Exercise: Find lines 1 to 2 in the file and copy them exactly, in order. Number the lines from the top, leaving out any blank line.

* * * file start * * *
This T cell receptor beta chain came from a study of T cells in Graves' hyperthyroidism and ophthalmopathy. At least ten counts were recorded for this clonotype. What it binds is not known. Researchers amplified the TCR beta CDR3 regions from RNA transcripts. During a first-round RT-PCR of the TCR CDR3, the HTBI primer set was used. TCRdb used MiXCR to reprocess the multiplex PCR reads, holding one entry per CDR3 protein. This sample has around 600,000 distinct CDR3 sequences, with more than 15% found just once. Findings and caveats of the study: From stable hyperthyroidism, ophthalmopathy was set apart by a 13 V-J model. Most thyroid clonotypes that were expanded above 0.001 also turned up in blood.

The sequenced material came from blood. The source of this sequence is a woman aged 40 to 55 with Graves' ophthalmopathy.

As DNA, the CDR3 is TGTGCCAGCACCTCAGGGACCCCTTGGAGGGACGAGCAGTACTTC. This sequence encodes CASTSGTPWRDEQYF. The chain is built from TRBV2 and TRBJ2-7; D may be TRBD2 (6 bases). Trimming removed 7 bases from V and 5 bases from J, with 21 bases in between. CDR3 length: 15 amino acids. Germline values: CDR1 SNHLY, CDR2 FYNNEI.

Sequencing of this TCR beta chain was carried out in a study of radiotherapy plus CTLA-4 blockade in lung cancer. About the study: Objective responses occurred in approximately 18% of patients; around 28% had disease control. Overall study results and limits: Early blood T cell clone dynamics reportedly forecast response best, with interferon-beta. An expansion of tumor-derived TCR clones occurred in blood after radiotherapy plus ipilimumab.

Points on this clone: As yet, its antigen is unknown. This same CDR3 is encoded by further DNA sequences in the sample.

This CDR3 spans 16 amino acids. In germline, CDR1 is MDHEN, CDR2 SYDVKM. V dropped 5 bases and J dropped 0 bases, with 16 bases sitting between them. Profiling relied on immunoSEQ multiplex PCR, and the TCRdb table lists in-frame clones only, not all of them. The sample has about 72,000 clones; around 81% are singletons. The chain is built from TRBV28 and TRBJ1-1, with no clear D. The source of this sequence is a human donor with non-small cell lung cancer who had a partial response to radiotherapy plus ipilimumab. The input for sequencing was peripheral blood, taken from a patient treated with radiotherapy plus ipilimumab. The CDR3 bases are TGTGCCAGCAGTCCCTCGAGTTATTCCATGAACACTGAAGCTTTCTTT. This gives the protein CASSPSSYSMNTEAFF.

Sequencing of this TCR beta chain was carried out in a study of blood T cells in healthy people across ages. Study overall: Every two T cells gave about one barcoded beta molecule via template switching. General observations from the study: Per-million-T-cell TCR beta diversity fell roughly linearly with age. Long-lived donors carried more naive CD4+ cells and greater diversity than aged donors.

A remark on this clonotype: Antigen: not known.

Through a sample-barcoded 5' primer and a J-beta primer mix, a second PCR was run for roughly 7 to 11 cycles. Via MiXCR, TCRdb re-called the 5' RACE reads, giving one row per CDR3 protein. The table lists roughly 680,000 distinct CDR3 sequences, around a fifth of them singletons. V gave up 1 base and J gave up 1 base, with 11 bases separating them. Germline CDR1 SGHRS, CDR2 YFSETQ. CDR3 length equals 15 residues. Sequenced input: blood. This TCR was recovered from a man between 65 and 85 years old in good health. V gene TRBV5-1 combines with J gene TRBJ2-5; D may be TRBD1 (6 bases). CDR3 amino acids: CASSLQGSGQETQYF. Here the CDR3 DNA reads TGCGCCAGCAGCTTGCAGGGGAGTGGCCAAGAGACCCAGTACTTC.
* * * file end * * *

This T cell receptor beta chain came from a study of T cells in Graves' hyperthyroidism and ophthalmopathy. At least ten counts were recorded for this clonotype. What it binds is not known. Researchers amplified the TCR beta CDR3 regions from RNA transcripts. During a first-round RT-PCR of the TCR CDR3, the HTBI primer set was used. TCRdb used MiXCR to reprocess the multiplex PCR reads, holding one entry per CDR3 protein. This sample has around 600,000 distinct CDR3 sequences, with more than 15% found just once. Findings and caveats of the study: From stable hyperthyroidism, ophthalmopathy was set apart by a 13 V-J model. Most thyroid clonotypes that were expanded above 0.001 also turned up in blood.

The sequenced material came from blood. The source of this sequence is a woman aged 40 to 55 with Graves' ophthalmopathy.